New Procedure Aims to Improve Quality of Life for CTEPH Patients

By: Lawerence Synett

Experts from the UPMC Comprehensive Pulmonary Hypertension Program are now using a new procedure aimed at improving the quality of life for chronic thromboembolic pulmonary hypertension (CTEPH) patients who aren’t responding to medication or are ineligible for surgery.

The UPMC CTEPH Program is one of only a few centers across the country to offer balloon pulmonary artery angioplasty (BPA) as a treatment option for CTEPH – a type of high blood pressure caused by chronic blood clots that affects arteries in the lungs and in the heart.

“The UPMC CTEPH Program is a specialized, multidisciplinary team of experts who come together to improve a patient’s survival and quality of life,” said Dr. Belinda Rivera-Lebron, director of the program. “CTEPH is a serious condition that affects our patient population, and this new procedure adds a treatment option for those who previously had very few alternatives.”

For the majority of patients who have suffered a blood clot, blood thinners are used to restore blood flow, which in turn improves breathing and exercise ability. However, in many patients, despite appropriate anticoagulation, their acute blood clots don’t resolve and progress to CTEPH. Others may develop it from multiple small clots over a long period of time, and some develop CTEPH with no history of acute blood clots.

The symptoms of CTEPH are similar to other types of PH: shortness of breath and a limited ability to exercise, according to the Pulmonary Hypertension Association. Other symptoms include a dry cough, chest pain and heart palpitations. As the disease progresses, patients may experience light-headedness or exercise-related dizziness.  Abdominal and lower extremity swelling may develop as lung pressures increase and the right ventricle, which pumps blood into the lungs, begins to weaken.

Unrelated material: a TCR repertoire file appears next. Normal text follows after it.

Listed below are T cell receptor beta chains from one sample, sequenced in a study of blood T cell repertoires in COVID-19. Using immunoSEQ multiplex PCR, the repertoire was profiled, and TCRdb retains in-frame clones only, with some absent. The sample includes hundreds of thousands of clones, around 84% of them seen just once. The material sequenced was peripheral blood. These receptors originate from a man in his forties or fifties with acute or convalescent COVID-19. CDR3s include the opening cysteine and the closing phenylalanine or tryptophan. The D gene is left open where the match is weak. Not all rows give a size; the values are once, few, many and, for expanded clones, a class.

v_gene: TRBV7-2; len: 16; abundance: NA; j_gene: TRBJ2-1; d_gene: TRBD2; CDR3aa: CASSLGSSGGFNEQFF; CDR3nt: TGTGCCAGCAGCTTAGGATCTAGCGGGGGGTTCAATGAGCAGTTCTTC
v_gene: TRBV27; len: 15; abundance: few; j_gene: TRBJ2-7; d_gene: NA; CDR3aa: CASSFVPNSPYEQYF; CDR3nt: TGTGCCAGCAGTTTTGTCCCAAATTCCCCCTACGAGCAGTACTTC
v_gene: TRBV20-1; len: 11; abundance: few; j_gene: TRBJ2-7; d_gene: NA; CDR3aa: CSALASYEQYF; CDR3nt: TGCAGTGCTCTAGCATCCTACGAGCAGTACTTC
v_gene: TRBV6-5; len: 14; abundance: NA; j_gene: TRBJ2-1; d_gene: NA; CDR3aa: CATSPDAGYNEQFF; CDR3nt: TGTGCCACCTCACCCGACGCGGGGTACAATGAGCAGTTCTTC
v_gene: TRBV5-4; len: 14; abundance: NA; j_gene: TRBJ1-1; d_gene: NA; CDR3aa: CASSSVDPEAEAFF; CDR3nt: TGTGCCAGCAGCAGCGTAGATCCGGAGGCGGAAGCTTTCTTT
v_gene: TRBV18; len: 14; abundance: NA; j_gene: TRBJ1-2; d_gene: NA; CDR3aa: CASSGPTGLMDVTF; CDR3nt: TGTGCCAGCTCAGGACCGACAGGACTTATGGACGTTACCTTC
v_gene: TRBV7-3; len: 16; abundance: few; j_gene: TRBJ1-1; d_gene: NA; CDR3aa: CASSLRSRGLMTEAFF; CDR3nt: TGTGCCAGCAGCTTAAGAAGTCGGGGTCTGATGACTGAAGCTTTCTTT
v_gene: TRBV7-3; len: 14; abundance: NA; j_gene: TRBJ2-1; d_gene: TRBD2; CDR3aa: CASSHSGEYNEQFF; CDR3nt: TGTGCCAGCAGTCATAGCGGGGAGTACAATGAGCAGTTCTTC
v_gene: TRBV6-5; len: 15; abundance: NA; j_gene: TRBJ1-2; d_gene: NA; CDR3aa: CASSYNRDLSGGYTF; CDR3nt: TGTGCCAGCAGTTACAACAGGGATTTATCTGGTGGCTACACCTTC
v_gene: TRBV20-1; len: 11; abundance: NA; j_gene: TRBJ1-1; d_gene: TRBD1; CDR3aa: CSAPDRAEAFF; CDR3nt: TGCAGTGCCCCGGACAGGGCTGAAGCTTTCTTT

Treatment for the disease includes medication for those ineligible for surgery and pulmonary thromboendarterectomy, a surgery that removes those chronic blood clots from the pulmonary artery.

Dr. Rivera-Lebron, who is also an associate professor of medicine in the University of Pittsburgh’s Division of Pulmonary, Allergy and Critical Care Medicine, and Dr. Catalin Toma, director of interventional cardiology at the UPMC Heart and Vascular Institute and assistant professor of medicine in Pitt’s Division of Cardiology, traveled to the Osaka Cardiovascular Hospital in Japan to learn from one of the world’s leading BPA experts, Dr. Takeshi Ogo.

Last August, the two took part in a proctorship to learn the procedure, and in November, the Japanese doctor visited Pittsburgh to assist in the first cases at UPMC. The team has performed BPAs on three patients to date.

“After evaluating the western Pennsylvania patient population, it was noted that we had a significant number of patients with CTEPH who were not candidates for surgery,” Dr. Toma said. “BPA is now emerging as an alternative for these patients.”

To perform this minimally invasive procedure, a catheter with a balloon at the tip is inserted into the pulmonary artery and inflated to displace the clot. Patients usually require several procedures to achieve improvement.

For more information about BPA or the UPMC CTEPH Program, call 877-744-8768 or visit